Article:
- What Causes Polarization, by David Brubaker
- How to Lead While Polarized, by Sarai Rice
- Four Guiding Principles for Managing a Polarized Congregation, by Susan Beaumont
- When Polarization Becomes a Tug-of-War, by Lawrence Peers
I’ve spent the last two years being angry.
To be fair, I wasn’t exactly not-angry before. My full-time job for the last decade has been providing food for low-income people. It’s hard to be anything but angry when so many Americans assume that anyone who needs food assistance is a lazy person making bad decisions. Most of the 17,000 people I serve each month are children, the elderly, people with disabilities, and people holding down multiple jobs—it’s hard not to be angry at the seemingly willful ignorance of those who believe otherwise.
So I have become a textbook example of polarization—the topic my colleagues and I will spend the next few weeks talking about.
But there’s more to my anger than identification with the poor and hungry. Honestly, the two people in my world I worry most about are my own two millennial children. They work hard, have overcome enormous personal challenges, and are bright, good-looking, and valued by their professors, employers, and friends. But they have to worry about insurance and healthcare in ways I never imagined at their age, their debt load will haunt them beyond my lifetime, and they may never be financially secure.
And then—of course—there’s our present environment of narcissistic fear-mongering, re-emergent racism and sexism, and climate change.
The angry leader
So I’m angry—and my anger is not free-floating. It’s directed at specific groups of people whose behavior, including voting patterns, I believe to be responsible for all this pain.
Nor is it occasional—anger beats with my heart, colors everything I see, and is the rock shelf that undergirds my every move.
Fortunately, at least for the people around me, I don’t get to express all this anger. I have a job, and, like most people, my success depends on being able to control myself.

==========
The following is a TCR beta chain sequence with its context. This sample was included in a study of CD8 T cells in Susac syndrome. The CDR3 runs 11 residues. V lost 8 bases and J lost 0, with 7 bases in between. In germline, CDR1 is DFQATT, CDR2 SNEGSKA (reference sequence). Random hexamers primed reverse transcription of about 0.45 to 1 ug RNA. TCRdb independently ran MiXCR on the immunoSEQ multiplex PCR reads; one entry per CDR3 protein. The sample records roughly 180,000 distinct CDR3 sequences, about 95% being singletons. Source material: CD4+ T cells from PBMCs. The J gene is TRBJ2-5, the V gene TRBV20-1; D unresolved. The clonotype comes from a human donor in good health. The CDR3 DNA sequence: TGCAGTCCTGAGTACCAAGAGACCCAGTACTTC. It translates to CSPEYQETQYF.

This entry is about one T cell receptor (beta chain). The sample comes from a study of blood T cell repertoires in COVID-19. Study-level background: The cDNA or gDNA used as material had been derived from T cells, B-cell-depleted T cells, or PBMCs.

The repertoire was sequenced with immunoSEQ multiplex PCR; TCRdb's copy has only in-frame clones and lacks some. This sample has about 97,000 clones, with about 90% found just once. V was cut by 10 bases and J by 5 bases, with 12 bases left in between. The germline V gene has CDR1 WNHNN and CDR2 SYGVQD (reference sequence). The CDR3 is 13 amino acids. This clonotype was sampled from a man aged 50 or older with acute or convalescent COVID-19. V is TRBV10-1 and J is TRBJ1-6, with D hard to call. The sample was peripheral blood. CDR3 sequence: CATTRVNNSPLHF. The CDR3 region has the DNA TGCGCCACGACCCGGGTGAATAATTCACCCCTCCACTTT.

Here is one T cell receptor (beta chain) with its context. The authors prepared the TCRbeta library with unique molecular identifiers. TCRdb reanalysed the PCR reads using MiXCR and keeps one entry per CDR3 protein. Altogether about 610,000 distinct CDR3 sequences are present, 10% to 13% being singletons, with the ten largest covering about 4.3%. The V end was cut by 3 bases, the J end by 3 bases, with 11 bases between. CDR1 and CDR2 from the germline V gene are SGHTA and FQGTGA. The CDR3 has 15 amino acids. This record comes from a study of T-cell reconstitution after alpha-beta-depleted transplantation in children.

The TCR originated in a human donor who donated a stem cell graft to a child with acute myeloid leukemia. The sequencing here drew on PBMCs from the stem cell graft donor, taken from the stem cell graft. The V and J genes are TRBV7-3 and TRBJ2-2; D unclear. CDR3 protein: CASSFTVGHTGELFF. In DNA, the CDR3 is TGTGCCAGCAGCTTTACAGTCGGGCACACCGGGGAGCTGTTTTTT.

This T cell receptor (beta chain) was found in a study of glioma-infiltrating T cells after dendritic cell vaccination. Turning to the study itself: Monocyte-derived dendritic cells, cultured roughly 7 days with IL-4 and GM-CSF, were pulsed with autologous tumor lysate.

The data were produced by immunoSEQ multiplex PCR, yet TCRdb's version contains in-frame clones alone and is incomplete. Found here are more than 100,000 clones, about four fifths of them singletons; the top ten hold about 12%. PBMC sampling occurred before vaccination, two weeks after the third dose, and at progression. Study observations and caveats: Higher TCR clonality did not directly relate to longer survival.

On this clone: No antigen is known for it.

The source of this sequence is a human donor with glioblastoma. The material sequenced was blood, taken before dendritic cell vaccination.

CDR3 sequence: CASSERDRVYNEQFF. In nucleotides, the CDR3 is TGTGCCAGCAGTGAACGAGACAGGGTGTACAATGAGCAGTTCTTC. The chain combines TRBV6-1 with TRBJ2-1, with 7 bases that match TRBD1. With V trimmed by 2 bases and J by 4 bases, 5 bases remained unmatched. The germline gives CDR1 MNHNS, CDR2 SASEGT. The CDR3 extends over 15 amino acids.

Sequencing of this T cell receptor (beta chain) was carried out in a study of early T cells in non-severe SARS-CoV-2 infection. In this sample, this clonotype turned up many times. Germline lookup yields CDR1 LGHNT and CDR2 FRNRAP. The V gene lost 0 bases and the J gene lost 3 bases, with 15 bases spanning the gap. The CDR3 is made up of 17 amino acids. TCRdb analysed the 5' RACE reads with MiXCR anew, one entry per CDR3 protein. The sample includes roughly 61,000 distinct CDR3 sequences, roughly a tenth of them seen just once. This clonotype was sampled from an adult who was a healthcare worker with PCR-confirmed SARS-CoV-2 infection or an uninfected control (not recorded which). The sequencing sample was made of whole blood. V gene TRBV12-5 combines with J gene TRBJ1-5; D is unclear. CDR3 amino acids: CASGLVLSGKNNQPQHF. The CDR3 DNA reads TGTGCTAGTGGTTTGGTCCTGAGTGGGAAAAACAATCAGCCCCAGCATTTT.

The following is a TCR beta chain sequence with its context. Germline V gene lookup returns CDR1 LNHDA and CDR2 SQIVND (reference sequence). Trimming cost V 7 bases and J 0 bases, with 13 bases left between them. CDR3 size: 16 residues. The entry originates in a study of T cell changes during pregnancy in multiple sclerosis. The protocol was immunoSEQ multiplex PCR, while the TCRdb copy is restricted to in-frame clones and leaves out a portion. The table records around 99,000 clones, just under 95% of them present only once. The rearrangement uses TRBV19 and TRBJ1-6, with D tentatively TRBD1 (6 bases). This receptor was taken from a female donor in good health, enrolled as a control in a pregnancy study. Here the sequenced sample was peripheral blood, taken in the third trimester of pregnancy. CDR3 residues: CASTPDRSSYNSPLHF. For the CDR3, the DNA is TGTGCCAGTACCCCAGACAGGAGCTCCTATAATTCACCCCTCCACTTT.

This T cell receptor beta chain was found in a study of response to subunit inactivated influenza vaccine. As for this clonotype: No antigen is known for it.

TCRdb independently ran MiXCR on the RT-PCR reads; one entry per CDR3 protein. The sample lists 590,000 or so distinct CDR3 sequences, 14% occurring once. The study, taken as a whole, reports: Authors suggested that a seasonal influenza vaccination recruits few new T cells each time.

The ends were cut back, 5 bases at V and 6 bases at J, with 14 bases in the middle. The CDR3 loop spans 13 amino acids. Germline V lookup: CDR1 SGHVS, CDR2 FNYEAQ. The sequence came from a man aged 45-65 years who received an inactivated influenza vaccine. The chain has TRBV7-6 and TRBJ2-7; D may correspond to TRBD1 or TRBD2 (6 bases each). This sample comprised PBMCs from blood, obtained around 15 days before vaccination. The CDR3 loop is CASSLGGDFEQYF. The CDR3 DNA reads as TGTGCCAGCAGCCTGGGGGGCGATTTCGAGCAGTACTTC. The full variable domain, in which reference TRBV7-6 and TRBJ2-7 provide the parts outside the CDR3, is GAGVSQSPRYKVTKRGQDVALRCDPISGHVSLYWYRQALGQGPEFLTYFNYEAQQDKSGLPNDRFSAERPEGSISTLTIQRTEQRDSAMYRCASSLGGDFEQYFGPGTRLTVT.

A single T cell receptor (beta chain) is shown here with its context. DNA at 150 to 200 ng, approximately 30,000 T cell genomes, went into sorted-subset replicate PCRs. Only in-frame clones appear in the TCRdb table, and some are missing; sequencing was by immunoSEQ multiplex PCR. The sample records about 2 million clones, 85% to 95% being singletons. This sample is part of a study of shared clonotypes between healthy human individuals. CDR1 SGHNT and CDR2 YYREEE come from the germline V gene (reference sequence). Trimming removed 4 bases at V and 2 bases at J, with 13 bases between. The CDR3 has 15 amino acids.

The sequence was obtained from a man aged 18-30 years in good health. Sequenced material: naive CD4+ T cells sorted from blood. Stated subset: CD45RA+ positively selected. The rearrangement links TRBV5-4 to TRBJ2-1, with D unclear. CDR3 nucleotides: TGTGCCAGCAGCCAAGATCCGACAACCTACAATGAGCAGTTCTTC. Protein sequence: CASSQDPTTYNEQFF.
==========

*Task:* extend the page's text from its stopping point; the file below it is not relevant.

And while others may be angry, too, we don’t agree on who’s responsible for our fear and pain, so we have to figure out how to get along.
And most importantly, I don’t want to live with this much anger. It’s not good for me or the people around me. So, as addictive as anger is, I’ve had to develop alternative ways to deal with my fear and pain.
I’ve found safe places to say what I actually believe. I can’t express how affronted I am by the behavior of our leaders and just swallow my feelings, so I cultivate relationships with people with whom I can be honest.
Calm role models
I try to behave as if I felt differently. Many years ago, as a young professional, I encountered my first bullies among the members of my congregation. I felt scared and defeated, but I didn’t want to look as weak as I felt. I identified community leaders who seemed to be thriving under similar pressure and I imitated how they behaved, even though it didn’t match how I felt. Essentially, I imagined a confident version of myself in my head and behaved like that person rather than like my scared self. That way, I could keep showing up when what I wanted to do was curl up in a ball and hide. In the same way now, I ask myself, “How would someone act who’s feeling calm and rational rather than furious?” and then that’s what I do.
I get more sleep. For the last few months, I’ve been aiming for seven to eight hours a night rather than my usual six, and it’s surprising how much better I feel.
I listen to my own sermons. For 10 years in the 1990’s, I preached every Sunday at the same church. Now I supply preach, which means I’m usually recycling a sermon from those years that I don’t even remember writing. Last week, I unexpectedly teared up as I reached the end of a sermon about the ways God keeps God’s promises of peace—even when the world does not seem peaceful. I think one part of my brain was preaching while another part was hearing something new that it needed to hear.
The silver fish
I watch for “the flicker of a silver fish in a dark pond.” These words, uttered by Phyllis Tickle many years ago in a Sunday School class she led for me, describe perfectly how the Holy Spirit can makes itself known—if we have eyes to see.
Two weeks ago, I caught a glimpse of that silver fish as I was watching John Dickerson interview jazz pianist Jon Batiste. Batiste talked about the way a jazz artist creates space between the notes, space that lets the listener slow down, breathe, and consider what just happened. Space allows the hearer to experience a familiar song anew. As Batiste played and spoke, I glimpsed a new possibility for how I might respond to fellow anger-sufferers from across the polarized divide—not with quick flashes of fury but slowly—by creating space.
I am as enmeshed in our current state of polarization as it’s possible for anyone to be. But those of us who are leaders cannot stay here. One word, one hour of extra sleep, one musical note at a time, we have to find a way out – and support each other in our journey.